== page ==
Several days after first visiting Grief and Grievance: Art and Mourning in America, I am still catching my breath. Originally conceived by the late Okwui Enwezor for the New Museum, and presented with curatorial support from advisors Naomi Beckwith, Massimiliano Gioni, Glenn Ligon, and Mark Nash, the exhibition connects artists working in traditional and new media, across generations and cultural contexts, presenting works that speak of loss, commemoration, and mourning in Black communities in the face of white supremacy.

Realized and interpreted by friends and trusted colleagues of the esteemed curator — itself a commemorative act — the exhibition conjures a procession at a jazz funeral, each nook imbued with a melodic sense of homegoing. Moving from gallery to gallery, I feel as if I am eavesdropping, privy to conversations between some of the contemporary art world’s most venerated artists, gathered here to mourn, celebrate, and think together. 

Works by Kevin Beasley (left), Howardena Pindell (center), and Melvin Edwards on view in Grief and Grievance (photo by Dario Lasagni)

On the fourth floor, Rashid Johnson’s verdant, buzzing “Antoine’s Organ” (2016) is the gravitational center of a room focused on abstraction, spatial politics, and memory. The grid evident in the scaffolding of Johnson’s monumental installation reverberates throughout the room, cropping up in Mark Bradford’s “Untitled” (2020) which, through its abstract topography, signals the 1965 Watts Rebellion in Los Angeles. Jack Whitten’s gut-wrenching mixed-media painting “Birmingham” (1964), as well as a selection of three layered and bustling paintings by Julie Mehretu, likewise serve as memorials to monumental losses of Black lives, referencing the 1963 bombing of the 16th Street Baptist Church in Birmingham and the 2018 Greenfell Tower fire in London, respectively. Collectively these works ask what it means to represent grief and those mourned while shrouding their likenesses, opting instead for the blur of their layers.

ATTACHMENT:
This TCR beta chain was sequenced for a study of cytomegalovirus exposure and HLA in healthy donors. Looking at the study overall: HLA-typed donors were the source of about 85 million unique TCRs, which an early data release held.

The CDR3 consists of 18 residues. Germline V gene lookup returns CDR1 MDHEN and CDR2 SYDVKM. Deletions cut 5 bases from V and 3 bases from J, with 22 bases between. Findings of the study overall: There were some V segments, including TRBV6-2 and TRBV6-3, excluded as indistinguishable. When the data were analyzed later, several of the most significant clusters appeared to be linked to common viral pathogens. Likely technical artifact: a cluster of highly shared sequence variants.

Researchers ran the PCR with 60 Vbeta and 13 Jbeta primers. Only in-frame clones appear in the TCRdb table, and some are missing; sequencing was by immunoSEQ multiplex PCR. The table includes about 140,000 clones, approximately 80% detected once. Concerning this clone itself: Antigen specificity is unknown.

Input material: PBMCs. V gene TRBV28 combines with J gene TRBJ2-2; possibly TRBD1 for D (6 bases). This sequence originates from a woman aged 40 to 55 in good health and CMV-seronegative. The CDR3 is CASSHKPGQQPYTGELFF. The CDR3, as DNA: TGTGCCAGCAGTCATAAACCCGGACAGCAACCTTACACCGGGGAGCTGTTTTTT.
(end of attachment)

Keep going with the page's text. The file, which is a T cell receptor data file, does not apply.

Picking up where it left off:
Works on the third floor are similarly invested in fragmentation and abstraction but shift their focus from the scale of the built environment to that of the body. In one gallery, Melvin Edwards’s Lynch Fragments (1960s–present), Kevin Beasley’s “Strange Fruit (Pair 1)” (2015), and Diamond Stingly’s “Entryways” (2016) reference myriad histories of unrelenting brutality against Black bodies, national and personal. Yet each rejects any over-reliance on images of those vulnerable bodies to evoke in the viewer a sense of indignation at that violence. Found sculptural objects become evocative replacements, still able to speak to the residue of life and the impact of losing it.

Installation view of Nari Ward’s “Peace Keeper” (1995; recreated 2020), in Grief and Grievance (photo by Dario Lasagni)

Conceptual interplay continues on the second floor where works by Daniel LaRue Johnson, Sable Elyse Smith, and Jennie C. Jones freestyle on notions of bars and freedom. At the center of their shared gallery is a remaking of Nari Ward’s “Peace Keeper” (1995/2020), colossal in both size and impact. Beyond incorporating literal bars, the caged, tarred and feathered hearse invokes the terror of mass incarceration, police brutality, and criminalization of Black life, so central to many of the works in the exhibition. 

And the conversations continue on and on: works by Ellen Gallagher, Kara Walker, and Lorna Simpson huddle, speaking of myths and mythmaking. Dawoud Bey and Charles Gaines chime in to honor the legacy of Black churches and their role in facilitating both mourning and political movements. Tiona Nekkia Mclodden, Terry Adkins, and Garrett Bradley, meanwhile, remind us of the importance of archival work and memory, that the body and our objects also remember.